The Turin hailing trio emerged in 2007 from the ashes of doom metal project named Saint Judas, which was also founded by Firelord vocalist/guitarist Mario E. Bussini. Initially a quartet with the addition of Beppe Tozza, Daniele Biffaro, and Giulio Buscaglione, the band drew on inspirations from the likes of Black Sabbath, Count Raven, Gates of Slumber, Earthride, and Saint Vitus as they developed their own sound. Line-up changes came with the subsequent years before some stability brought the release of the band’s debut EP, The Burning. Another shuffle happened before their well-received first album Among The Snakes was uncaged in 2013 whilst current line-up of bassist Alessandro Ferrari alongside Bussini and drummer Buscaglione, was in place earlier this year and is the creative force behind the thickly enjoyable Hammer Of Chaos.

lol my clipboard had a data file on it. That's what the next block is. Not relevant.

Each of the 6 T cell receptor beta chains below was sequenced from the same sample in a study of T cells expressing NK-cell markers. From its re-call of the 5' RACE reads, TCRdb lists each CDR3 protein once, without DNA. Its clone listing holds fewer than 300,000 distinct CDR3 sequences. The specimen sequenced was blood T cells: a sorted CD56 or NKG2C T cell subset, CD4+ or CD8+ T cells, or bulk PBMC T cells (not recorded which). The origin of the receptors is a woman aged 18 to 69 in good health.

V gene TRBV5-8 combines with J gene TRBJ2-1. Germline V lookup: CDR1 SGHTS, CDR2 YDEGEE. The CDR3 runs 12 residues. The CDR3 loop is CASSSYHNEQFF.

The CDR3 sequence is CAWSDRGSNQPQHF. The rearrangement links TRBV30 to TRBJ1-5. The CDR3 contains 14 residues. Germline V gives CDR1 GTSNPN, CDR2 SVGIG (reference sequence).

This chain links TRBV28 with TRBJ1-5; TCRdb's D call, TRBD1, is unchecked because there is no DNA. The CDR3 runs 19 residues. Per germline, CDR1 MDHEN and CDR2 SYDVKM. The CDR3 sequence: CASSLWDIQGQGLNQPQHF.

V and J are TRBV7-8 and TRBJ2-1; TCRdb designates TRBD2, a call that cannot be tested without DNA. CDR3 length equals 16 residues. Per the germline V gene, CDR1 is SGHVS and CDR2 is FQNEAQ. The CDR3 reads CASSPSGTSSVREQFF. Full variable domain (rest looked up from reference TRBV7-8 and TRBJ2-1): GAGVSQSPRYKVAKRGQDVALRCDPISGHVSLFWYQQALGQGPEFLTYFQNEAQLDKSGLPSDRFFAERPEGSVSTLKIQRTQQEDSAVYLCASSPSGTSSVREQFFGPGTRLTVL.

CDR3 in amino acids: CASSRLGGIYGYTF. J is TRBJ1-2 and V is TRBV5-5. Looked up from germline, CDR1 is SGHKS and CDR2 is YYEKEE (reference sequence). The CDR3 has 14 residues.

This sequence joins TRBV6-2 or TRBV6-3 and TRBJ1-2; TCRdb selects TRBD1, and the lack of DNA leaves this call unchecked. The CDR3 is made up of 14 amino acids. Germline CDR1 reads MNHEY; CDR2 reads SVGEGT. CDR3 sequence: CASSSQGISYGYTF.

Coverartwork by Randy Ramdhani _RingMaster Review

artwork by Randy Ramdhani

The EP opens up with A Good Way to Die, instantly smothering ears in a tirade of riffs as Ramones like as they are heavy rock bred. Against them the beats of Buscaglione resonate with every swing as Bussini brings his sandy roar to the mix alongside the punk scented prowling of Ferrari’s bass; all essences weaving their raw prowess into a blend of ravenous southern toned stoner and sludge thick rock ‘n’ roll. It is gripping stuff, not necessarily boundary worrying but with addictive grooves and fire spewing hooks, the song feeds all wants and needs from a slab of heavy rock.